The talent is immense. The Bengals are considered major underachievers because their talent is playoff-caliber. This is the deepest and best collection of players of the Lewis era. It's a good mix of youth and experience on both sides of the football. Cincinnati hit on recent draft picks such as Johnathan Joseph, Leon Hall and Keith Rivers to build the defense and went with veteran free agents Cedric Benson and Terrell Owens to improve the offense. Early production from 2010 first-round pick Jermaine Gresham and third-rounder Jordan Shipley is also a positive sign this group will come together.

Quarterback play will improve. Bengals starting quarterback Carson Palmer was drilled in the media during the bye week. In his last game, he threw three interceptions in a loss to Tampa. He is on pace for 19 picks this year, which would be the second-highest total of his career. But Palmer has too much natural ability to play this badly all season. He may not be the quarterback he was in 2005, but Palmer is certainly capable of playing better, and that would be a major plus for Cincinnati's offense. Despite all the criticism, the Bengals are No. 7 in the NFL in passing offense. A few improvements and fewer turnovers by Palmer would get the offense back on track.

Defense hasn't hit its stride. Cincinnati's defense isn't playing poorly, but the unit hasn't reached its form of 2009, either. The Bengals were fourth in the league in total defense a year ago, and it was the primary reason Cincinnati swept the AFC North and made the playoffs. So far Mike Zimmer's group has been little better than average, ranking No. 13. The Bengals have given up at least 23 points in all three losses. And the pass rush has been a major problem -- it was something Zimmer addressed during the bye week. Cincinnati's defense showed flashes of what it's capable of in a 15-10 win over the Baltimore Ravens. The Bengals need more performances like that one to help turn around the season.

Reasons for Bengals implosion:

Brutal schedule. One of the downsides to winning a division title is you get a first-place schedule the following year. Cincinnati needed a fast start but didn't get it. Now the Bengals have to survive a brutal stretch that includes seven of eight upcoming games against teams with winning records. We will find out all we need to know about the Bengals in the next few weeks when they face Atlanta (4-2), the Miami Dolphins (3-2), Pittsburgh Steelers (4-1) and Indianapolis Colts (4-2) in consecutive weeks. They also have games against the New Orleans Saints (4-2) and New York Jets (5-1). Had Cincinnati beaten Cleveland and Tampa Bay, the Bengals could afford a few stumbles. Now there is little room for error. The Bengals have to go 8-3 the rest of the way to finish 10-6 and have a legitimate shot at the wild card in the AFC.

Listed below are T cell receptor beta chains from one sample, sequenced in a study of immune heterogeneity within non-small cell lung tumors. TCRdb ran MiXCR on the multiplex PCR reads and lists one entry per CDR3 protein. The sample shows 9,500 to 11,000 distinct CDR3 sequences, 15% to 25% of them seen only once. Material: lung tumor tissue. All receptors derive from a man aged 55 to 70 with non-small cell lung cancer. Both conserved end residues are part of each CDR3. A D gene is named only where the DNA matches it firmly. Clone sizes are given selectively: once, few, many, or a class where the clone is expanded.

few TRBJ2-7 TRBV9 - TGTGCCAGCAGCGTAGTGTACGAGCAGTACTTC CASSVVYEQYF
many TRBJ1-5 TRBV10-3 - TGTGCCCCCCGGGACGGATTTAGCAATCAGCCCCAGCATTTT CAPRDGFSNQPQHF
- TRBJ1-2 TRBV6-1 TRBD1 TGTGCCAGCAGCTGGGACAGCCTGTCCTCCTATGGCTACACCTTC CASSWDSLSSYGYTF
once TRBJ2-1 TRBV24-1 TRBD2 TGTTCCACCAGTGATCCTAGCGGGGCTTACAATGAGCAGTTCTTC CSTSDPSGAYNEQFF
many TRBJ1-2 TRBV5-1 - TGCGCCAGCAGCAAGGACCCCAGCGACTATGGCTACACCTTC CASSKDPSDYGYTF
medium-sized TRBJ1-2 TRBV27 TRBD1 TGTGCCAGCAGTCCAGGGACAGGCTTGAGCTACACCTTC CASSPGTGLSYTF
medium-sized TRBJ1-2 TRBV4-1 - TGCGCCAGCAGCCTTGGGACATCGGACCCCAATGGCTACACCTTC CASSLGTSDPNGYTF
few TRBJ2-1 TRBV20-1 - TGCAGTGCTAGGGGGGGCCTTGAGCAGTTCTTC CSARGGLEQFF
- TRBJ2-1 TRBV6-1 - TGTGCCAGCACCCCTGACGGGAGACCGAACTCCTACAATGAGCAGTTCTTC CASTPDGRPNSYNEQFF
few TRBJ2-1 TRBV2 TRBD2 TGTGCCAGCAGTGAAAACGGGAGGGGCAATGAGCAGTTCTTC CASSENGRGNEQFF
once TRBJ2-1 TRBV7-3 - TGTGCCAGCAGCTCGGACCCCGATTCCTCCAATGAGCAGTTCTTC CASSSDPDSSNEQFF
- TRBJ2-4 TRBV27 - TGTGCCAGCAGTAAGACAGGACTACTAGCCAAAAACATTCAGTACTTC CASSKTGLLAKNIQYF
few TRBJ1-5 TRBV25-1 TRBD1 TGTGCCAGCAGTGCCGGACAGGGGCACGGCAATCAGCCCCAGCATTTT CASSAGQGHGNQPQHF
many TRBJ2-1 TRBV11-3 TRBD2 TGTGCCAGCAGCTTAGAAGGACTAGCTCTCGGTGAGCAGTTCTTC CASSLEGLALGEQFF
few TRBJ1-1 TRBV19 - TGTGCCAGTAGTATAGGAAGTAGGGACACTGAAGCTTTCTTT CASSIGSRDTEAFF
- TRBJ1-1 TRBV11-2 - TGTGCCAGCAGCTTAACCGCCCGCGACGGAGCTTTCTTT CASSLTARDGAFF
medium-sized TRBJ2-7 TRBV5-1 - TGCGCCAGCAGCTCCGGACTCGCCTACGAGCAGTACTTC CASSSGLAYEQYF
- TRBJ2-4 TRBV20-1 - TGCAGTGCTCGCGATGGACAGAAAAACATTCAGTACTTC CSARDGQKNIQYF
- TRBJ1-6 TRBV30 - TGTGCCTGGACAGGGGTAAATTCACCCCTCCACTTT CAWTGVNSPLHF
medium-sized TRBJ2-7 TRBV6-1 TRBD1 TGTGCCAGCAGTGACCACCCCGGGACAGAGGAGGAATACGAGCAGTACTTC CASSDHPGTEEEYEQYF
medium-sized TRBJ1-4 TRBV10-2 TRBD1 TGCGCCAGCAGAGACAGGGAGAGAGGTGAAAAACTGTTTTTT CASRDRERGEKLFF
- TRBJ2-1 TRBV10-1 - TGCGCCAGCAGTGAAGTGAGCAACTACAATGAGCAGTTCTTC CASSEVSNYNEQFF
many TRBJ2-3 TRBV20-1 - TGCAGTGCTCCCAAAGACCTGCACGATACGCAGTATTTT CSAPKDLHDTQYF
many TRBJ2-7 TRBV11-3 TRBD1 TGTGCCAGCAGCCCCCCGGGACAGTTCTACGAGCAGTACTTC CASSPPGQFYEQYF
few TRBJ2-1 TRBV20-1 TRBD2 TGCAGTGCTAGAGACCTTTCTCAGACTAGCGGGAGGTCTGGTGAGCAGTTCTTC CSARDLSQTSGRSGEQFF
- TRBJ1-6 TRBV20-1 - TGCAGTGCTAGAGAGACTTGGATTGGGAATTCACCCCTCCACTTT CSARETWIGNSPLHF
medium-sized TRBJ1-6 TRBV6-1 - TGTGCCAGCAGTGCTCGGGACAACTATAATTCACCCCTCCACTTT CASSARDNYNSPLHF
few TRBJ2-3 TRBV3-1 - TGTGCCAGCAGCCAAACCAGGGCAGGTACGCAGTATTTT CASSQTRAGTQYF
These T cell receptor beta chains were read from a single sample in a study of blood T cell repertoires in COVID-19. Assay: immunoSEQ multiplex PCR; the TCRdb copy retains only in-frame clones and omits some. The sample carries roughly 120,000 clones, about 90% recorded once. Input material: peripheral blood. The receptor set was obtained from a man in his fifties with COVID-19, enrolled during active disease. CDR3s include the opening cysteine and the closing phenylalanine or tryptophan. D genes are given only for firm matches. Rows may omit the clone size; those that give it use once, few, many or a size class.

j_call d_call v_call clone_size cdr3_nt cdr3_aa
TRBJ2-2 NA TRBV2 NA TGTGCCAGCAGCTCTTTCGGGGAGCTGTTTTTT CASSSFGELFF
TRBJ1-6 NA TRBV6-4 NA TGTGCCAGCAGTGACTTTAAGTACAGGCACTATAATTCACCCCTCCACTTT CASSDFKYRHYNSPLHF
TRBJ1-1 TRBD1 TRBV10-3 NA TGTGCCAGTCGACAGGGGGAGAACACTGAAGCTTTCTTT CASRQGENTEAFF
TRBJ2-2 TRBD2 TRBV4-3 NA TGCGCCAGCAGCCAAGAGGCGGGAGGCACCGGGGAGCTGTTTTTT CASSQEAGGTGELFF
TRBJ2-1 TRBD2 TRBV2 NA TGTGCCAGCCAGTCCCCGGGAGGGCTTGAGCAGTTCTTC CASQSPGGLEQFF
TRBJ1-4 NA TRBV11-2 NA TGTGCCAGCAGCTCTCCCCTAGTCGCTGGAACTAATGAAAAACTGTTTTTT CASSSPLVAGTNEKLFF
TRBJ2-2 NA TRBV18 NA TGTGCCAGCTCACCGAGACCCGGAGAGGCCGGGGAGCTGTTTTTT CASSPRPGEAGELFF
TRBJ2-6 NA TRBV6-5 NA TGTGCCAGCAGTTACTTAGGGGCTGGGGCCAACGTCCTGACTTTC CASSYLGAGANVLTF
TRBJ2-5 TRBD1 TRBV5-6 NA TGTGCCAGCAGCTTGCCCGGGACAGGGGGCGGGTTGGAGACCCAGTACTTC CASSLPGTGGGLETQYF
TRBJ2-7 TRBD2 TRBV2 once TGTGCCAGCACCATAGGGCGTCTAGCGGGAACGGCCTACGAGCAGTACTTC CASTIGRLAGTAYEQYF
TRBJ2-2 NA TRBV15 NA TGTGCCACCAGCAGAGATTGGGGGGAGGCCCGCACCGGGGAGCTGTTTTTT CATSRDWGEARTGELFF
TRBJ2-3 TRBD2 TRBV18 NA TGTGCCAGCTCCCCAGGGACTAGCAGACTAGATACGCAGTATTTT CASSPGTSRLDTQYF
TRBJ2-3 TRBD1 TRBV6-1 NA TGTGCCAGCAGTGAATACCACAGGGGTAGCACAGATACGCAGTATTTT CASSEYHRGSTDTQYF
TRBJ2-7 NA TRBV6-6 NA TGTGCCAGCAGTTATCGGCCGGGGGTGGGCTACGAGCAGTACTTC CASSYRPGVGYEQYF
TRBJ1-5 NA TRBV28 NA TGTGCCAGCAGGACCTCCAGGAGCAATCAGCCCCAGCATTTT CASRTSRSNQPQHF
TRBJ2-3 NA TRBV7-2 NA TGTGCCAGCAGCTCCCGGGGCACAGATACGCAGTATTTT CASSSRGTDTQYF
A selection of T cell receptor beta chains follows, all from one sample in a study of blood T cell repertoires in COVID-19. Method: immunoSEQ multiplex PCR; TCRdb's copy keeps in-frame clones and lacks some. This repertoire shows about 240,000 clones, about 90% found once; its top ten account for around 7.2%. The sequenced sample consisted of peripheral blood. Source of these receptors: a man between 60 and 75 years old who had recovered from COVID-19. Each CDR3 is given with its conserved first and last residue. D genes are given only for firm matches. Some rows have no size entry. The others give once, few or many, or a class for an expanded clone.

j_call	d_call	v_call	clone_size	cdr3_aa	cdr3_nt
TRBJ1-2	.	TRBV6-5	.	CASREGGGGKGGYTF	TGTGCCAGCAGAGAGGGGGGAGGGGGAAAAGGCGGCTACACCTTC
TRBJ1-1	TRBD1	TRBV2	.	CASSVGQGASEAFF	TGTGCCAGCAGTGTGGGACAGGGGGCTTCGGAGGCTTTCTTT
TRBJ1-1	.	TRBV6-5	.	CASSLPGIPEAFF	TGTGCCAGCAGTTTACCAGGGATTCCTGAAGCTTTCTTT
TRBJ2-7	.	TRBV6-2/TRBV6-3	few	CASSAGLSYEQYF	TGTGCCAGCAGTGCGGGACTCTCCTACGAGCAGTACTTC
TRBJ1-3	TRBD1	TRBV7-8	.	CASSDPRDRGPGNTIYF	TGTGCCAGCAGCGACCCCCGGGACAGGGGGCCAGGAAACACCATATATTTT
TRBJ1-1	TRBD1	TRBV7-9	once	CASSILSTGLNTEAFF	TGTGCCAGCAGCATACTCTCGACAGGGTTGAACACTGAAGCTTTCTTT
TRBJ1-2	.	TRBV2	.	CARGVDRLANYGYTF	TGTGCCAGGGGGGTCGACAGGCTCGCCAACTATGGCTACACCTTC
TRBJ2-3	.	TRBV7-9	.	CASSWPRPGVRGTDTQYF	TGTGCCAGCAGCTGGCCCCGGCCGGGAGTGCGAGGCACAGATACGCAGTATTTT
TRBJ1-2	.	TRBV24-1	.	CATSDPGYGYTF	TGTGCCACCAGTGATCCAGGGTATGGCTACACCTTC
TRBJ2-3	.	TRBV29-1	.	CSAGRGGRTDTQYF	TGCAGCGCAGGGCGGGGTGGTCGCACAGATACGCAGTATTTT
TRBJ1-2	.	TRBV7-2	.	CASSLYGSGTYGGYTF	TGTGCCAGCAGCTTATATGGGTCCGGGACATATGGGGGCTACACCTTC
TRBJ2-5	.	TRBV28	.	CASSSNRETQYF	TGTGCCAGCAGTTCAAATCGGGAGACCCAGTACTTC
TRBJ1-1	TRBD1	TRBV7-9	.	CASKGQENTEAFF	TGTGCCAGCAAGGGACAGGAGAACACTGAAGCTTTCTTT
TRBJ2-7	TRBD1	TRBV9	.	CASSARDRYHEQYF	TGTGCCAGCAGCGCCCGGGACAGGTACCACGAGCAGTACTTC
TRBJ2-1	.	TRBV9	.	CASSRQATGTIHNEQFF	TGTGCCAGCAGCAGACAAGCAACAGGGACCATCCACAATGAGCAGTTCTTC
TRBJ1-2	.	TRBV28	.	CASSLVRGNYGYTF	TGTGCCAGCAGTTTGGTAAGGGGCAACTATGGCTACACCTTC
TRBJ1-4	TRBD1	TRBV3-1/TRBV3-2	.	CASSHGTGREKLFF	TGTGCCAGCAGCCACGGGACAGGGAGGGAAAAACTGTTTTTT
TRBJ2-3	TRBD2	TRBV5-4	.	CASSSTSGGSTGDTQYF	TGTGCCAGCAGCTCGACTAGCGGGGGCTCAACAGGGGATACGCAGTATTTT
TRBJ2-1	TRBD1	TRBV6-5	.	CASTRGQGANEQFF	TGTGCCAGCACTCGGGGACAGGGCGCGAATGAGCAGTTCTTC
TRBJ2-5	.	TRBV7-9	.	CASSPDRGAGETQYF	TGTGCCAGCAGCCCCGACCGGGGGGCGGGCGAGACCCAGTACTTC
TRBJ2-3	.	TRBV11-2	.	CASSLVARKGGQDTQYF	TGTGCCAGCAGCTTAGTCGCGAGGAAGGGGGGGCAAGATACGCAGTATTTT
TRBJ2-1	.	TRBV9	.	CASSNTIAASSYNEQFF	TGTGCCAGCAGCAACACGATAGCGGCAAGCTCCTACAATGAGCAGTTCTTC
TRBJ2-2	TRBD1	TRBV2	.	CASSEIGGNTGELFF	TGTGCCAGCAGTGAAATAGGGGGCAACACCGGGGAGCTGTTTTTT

Strong personalities. The AFC North blog predicted in training camp that this team needed to win early or things could snowball. We're already seeing several signs of frustration with the Bengals. Running back Cedric Benson said earlier this season that he wasn't happy about Cincinnati's pass-heavy play calling. Receivers Terrell Owens and Chad Ochocinco both want the football, but only one can shine in a given week. Ochocinco recently admitted the offense lacks chemistry and he's trying old gimmicks to get back to form. Overall the Bengals have done a fairly good job of keeping their frustrations in house. But more losing will only bring things to the surface.

Lewis' contract status a lingering issue. Lewis entering the final year of his contract was one of several key topics during the offseason, but it has mostly gone away since the beginning of the regular season. As we approach the second half, expect this topic to resurface regardless of whether the Bengals are winning or losing. Lewis was the 2009 NFL Coach of the Year after leading the surprising Bengals to the postseason. But he and the team were unable to reach an agreement on a new deal. It is no secret in NFL circles that coaching the Bengals isn't easy, and Lewis has earned a lot of respect for the job he has done in Cincinnati. Lewis doesn't seem opposed to the idea of becoming a free agent. But will it have an impact on the way the team responds?

AFC North injury report

October, 1, 2010
Here is the Week 4 injury report for the AFC North (all times are ET):

Baltimore Ravens (2-1) at Pittsburgh Steelers (3-0), Sunday at 1 p.m.


Out: OT Jared Gaither (back), WR Donte' Stallworth (foot), LB Tavares Gooden (shoulder)

Questionable: LB Edgar Jones (thigh), OL Tony Moll (hip), DL Cory Redding (head), RB Ray Rice (knee)

Probable: C Matt Birk (back), CB Chris Carr (thigh), OL Chris Chester (back), TE Todd Heap (shoulder), LB Jarret Johnson (back)


Out: QB Dennis Dixon (knee), OL Trai Essex (ankle), DL Chris Hoke (knee)

Cincinnati Bengals (2-1) at Cleveland Browns (0-3), Sunday at 1 p.m.


Out: DE Jonathan Fanene (hamstring)

Questionable: DE Antwan Odom (wrist), LB Keith Rivers (foot), WR Jordan Shipley (shoulder)

Probable: RB Cedric Benson (knee), CB Adam Jones (shoulder), WR Terrell Owens (back), FB/LB Dan Skuta (ankle)


Doubtful: DB Derrick Roberson (hip), OL John St. Clair (ankle)

Questionable: DE Kenyon Coleman (knee), QB Jake Delhomme (ankle), OL Shawn Lauvao (ankle), WR Brian Robiskie (hamstring), DL Shaun Rogers (ankle, hip), DL Robaire Smith (back)

Probable: LB Marcus Benard (ankle), RB James Davis (thigh), RB Jerome Harrison (thigh), OT Joe Thomas (elbow), LB Jason Trusnik (head), FB Lawrence Vickers (groin)